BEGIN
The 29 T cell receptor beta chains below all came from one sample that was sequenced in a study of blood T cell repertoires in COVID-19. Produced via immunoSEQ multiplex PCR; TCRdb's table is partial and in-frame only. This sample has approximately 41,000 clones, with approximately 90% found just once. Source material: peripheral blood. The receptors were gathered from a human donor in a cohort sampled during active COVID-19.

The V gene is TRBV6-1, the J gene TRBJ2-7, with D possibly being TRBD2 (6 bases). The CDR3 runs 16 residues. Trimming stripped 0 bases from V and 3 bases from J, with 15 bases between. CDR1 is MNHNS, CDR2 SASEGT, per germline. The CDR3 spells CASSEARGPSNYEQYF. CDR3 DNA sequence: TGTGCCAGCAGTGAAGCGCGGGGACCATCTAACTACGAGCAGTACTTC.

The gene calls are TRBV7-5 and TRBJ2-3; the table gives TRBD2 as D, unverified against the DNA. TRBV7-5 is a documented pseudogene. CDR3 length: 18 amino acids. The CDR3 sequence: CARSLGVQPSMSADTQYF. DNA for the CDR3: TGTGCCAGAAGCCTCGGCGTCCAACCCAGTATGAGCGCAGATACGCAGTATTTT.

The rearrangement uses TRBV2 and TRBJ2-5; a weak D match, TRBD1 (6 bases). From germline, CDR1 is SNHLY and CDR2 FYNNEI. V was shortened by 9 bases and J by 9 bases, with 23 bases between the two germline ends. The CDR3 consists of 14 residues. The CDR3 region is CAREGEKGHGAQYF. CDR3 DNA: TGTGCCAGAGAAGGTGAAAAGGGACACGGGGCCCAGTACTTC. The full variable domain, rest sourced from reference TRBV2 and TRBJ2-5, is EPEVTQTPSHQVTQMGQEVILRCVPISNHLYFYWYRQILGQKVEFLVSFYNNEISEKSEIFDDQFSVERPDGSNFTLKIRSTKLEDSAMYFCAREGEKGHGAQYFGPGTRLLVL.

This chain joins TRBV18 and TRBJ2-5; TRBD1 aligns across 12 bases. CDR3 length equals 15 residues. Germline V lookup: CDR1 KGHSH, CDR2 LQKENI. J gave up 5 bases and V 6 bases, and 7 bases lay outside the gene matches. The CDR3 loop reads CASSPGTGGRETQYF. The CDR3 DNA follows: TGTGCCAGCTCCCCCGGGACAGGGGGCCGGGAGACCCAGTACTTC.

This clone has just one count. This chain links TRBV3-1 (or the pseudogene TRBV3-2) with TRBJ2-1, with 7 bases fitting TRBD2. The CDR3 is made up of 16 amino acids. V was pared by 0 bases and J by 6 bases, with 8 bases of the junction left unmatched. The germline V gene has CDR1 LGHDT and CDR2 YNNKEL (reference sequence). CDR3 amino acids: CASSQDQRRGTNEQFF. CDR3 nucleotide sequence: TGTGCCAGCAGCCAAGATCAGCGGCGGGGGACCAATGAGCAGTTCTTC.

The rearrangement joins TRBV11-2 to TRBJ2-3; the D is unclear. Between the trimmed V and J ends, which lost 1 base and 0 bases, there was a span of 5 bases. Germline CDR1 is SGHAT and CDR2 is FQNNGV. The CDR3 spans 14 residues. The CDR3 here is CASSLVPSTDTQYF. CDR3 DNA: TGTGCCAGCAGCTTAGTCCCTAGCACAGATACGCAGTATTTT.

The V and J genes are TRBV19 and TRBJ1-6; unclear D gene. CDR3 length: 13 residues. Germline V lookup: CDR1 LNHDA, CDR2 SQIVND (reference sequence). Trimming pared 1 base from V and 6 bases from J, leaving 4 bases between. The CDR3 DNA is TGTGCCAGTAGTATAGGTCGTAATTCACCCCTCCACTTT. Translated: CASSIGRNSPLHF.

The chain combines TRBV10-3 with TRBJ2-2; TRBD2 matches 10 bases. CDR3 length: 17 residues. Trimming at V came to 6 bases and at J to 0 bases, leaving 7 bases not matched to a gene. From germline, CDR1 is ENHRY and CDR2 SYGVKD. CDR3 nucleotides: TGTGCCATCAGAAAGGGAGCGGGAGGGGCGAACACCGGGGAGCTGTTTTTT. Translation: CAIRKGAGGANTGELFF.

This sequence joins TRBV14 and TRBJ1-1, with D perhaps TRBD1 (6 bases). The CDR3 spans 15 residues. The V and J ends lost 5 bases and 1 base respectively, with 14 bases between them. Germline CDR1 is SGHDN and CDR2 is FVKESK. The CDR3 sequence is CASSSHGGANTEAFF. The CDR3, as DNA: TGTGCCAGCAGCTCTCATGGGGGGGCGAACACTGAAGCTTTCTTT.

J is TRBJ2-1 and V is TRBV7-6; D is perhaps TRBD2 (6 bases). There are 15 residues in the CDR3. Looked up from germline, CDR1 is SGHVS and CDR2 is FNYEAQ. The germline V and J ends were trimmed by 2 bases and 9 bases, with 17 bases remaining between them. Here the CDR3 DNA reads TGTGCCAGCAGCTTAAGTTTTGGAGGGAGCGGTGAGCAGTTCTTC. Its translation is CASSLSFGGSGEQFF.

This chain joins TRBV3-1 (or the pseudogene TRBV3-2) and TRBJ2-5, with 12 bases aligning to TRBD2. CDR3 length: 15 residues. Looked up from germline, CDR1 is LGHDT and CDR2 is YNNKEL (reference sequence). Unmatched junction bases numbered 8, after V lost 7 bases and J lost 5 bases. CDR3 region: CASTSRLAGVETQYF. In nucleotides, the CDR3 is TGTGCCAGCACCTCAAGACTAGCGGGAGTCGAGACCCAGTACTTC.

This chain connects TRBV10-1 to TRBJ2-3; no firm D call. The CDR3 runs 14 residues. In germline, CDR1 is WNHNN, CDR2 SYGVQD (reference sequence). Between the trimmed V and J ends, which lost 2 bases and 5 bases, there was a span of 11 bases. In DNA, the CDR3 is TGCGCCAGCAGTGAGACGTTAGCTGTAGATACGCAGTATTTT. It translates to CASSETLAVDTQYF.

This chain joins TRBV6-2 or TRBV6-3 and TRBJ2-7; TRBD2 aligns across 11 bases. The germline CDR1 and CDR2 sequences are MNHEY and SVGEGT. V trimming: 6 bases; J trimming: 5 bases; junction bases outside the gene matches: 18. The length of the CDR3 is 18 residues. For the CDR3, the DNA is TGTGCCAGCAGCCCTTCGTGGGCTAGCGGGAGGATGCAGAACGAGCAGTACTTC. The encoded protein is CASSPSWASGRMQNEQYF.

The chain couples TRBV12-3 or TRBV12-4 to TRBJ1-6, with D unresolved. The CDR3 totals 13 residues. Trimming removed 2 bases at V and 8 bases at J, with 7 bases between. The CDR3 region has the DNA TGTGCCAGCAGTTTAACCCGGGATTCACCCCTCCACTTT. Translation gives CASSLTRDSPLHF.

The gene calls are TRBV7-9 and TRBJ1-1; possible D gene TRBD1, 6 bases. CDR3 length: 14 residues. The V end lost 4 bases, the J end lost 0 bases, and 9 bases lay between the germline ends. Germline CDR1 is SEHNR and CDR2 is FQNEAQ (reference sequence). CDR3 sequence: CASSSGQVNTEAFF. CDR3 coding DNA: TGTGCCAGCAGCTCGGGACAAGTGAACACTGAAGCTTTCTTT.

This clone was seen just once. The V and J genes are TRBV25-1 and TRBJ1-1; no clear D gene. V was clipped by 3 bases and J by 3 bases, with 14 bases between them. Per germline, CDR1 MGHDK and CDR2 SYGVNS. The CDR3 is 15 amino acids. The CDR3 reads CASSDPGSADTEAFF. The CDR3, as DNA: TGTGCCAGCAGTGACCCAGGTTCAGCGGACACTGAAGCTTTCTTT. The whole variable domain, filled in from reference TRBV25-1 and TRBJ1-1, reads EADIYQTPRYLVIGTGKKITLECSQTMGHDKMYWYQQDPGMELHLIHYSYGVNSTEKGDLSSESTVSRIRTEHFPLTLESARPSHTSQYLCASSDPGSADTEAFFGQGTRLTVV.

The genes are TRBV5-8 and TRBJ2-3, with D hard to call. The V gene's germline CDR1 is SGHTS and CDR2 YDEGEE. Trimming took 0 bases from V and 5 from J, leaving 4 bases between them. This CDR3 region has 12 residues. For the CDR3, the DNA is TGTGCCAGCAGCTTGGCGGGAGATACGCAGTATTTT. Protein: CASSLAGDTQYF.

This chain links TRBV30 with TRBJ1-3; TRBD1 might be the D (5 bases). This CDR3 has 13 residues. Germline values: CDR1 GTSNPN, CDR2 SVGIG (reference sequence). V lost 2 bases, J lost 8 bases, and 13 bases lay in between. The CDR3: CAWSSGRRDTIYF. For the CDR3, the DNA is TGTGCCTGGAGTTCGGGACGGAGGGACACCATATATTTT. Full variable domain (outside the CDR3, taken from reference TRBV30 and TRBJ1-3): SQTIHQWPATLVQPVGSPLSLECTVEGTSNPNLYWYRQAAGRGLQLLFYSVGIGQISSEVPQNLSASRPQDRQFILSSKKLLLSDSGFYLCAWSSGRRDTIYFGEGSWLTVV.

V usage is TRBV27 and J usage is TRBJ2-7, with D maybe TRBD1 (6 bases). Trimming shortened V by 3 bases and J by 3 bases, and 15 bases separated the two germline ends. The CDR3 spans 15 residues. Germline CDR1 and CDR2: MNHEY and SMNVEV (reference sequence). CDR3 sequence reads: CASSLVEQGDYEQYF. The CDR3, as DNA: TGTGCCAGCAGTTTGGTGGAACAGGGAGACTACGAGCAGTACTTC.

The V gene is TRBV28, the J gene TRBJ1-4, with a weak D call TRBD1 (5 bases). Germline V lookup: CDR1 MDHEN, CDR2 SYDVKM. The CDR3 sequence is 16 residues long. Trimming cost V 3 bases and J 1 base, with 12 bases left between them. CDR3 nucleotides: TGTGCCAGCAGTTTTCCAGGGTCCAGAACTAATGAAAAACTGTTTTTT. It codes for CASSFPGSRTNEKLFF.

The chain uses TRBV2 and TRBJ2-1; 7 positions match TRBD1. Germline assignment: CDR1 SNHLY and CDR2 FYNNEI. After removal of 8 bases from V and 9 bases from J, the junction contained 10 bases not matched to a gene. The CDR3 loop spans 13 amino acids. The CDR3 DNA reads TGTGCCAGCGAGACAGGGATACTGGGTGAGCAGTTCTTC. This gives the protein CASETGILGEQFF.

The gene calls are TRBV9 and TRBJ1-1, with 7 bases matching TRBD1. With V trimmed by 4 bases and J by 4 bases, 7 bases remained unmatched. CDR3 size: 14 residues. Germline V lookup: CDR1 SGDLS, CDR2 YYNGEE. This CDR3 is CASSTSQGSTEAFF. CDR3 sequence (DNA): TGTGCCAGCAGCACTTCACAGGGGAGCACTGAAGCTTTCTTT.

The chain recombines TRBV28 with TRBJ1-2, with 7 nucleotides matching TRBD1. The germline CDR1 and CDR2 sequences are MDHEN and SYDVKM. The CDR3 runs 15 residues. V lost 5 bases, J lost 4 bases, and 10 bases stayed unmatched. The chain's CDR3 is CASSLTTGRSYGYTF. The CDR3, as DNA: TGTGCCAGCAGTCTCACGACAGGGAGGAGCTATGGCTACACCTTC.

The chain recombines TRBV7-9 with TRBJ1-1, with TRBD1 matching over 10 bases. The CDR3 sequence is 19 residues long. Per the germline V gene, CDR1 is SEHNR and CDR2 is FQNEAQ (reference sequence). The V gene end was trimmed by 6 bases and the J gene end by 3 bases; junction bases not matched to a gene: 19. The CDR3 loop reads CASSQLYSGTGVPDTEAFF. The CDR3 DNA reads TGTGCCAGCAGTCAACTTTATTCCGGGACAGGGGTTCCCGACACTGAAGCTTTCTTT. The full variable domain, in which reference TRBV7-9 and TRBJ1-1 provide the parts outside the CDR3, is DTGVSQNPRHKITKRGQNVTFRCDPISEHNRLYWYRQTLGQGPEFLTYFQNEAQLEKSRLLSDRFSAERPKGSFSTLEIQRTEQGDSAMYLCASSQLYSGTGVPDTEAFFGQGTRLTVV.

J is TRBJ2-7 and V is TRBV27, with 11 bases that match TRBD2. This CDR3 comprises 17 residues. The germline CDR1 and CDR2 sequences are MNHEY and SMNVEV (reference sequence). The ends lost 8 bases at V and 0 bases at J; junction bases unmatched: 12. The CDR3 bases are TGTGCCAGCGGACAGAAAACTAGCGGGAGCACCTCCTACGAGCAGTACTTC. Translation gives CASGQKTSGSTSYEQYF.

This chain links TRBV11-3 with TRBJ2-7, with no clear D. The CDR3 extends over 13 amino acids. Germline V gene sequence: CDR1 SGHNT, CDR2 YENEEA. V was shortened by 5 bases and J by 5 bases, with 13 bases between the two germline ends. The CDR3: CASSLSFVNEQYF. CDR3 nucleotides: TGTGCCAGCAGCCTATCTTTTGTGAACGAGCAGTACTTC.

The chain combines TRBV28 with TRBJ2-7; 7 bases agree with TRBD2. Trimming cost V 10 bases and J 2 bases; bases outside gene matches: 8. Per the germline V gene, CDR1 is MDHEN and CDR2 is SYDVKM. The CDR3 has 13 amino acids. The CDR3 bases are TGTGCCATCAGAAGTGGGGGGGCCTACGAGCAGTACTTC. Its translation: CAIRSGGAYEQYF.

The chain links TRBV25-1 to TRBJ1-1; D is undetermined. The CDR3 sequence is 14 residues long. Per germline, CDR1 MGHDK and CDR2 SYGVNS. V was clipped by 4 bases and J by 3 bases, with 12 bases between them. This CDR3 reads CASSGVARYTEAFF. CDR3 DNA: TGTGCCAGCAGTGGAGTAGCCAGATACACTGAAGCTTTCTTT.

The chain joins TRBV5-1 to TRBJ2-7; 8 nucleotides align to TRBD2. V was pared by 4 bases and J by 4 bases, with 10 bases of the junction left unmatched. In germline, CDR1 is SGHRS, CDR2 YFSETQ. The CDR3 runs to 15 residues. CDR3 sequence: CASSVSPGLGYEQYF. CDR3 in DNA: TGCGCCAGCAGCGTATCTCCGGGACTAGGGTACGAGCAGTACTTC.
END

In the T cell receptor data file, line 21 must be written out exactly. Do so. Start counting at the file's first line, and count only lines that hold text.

The V gene is TRBV28, the J gene TRBJ1-4, with a weak D call TRBD1 (5 bases). Germline V lookup: CDR1 MDHEN, CDR2 SYDVKM. The CDR3 sequence is 16 residues long. Trimming cost V 3 bases and J 1 base, with 12 bases left between them. CDR3 nucleotides: TGTGCCAGCAGTTTTCCAGGGTCCAGAACTAATGAAAAACTGTTTTTT. It codes for CASSFPGSRTNEKLFF.